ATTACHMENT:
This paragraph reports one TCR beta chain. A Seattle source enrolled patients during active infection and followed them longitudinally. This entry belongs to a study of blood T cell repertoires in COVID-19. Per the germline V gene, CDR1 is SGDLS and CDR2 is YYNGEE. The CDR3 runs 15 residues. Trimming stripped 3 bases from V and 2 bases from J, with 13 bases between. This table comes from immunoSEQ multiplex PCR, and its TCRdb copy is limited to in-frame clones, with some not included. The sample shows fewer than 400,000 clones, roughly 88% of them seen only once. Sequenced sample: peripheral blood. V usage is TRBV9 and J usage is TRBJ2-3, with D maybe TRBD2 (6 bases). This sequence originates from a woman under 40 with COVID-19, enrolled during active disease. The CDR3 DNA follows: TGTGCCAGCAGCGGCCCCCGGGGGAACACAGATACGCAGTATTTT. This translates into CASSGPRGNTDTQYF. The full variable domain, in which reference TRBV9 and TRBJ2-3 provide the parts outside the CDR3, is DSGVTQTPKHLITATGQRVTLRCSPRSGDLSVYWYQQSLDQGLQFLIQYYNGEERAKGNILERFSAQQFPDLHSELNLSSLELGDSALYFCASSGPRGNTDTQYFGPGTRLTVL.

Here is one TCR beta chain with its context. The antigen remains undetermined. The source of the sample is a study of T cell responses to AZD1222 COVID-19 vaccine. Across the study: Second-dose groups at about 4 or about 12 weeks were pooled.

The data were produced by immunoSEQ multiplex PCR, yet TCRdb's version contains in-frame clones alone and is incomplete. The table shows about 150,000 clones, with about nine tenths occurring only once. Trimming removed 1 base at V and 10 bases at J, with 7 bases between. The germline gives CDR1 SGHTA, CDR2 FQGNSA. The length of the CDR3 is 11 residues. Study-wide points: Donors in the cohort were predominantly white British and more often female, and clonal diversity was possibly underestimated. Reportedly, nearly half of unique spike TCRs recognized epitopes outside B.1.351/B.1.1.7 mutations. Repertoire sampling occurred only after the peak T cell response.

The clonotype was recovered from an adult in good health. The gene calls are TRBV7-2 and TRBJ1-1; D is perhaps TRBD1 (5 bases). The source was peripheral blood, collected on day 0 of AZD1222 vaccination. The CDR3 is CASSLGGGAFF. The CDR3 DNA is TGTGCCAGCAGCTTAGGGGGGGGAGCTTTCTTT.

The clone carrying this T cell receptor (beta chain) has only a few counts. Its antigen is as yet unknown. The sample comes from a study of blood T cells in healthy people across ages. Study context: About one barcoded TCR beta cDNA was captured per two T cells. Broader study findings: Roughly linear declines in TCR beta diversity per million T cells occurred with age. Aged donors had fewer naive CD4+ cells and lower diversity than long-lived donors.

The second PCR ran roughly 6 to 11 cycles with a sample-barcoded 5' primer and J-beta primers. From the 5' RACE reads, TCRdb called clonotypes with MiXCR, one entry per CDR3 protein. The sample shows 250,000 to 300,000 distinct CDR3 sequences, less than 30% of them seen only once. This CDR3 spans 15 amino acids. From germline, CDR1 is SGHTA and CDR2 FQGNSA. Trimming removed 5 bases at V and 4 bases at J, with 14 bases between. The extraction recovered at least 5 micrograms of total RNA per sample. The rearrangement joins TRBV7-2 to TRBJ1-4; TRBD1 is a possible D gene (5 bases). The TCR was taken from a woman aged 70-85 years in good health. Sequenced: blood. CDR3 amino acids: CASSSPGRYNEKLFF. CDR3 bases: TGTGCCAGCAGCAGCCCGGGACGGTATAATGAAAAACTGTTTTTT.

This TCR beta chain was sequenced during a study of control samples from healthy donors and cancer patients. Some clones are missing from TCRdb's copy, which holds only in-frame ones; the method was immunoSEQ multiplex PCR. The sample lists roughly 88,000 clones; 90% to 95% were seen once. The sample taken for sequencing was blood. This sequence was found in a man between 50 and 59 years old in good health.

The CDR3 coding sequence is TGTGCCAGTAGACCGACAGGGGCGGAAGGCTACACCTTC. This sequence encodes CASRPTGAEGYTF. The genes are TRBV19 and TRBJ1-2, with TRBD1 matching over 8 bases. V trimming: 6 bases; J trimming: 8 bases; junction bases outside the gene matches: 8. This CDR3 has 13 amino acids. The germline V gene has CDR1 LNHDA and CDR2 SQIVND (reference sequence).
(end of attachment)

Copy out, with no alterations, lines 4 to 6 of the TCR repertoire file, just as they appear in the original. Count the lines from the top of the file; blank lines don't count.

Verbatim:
The clonotype was recovered from an adult in good health. The gene calls are TRBV7-2 and TRBJ1-1; D is perhaps TRBD1 (5 bases). The source was peripheral blood, collected on day 0 of AZD1222 vaccination. The CDR3 is CASSLGGGAFF. The CDR3 DNA is TGTGCCAGCAGCTTAGGGGGGGGAGCTTTCTTT.

The clone carrying this T cell receptor (beta chain) has only a few counts. Its antigen is as yet unknown. The sample comes from a study of blood T cells in healthy people across ages. Study context: About one barcoded TCR beta cDNA was captured per two T cells. Broader study findings: Roughly linear declines in TCR beta diversity per million T cells occurred with age. Aged donors had fewer naive CD4+ cells and lower diversity than long-lived donors.

The second PCR ran roughly 6 to 11 cycles with a sample-barcoded 5' primer and J-beta primers. From the 5' RACE reads, TCRdb called clonotypes with MiXCR, one entry per CDR3 protein. The sample shows 250,000 to 300,000 distinct CDR3 sequences, less than 30% of them seen only once. This CDR3 spans 15 amino acids. From germline, CDR1 is SGHTA and CDR2 FQGNSA. Trimming removed 5 bases at V and 4 bases at J, with 14 bases between. The extraction recovered at least 5 micrograms of total RNA per sample. The rearrangement joins TRBV7-2 to TRBJ1-4; TRBD1 is a possible D gene (5 bases). The TCR was taken from a woman aged 70-85 years in good health. Sequenced: blood. CDR3 amino acids: CASSSPGRYNEKLFF. CDR3 bases: TGTGCCAGCAGCAGCCCGGGACGGTATAATGAAAAACTGTTTTTT.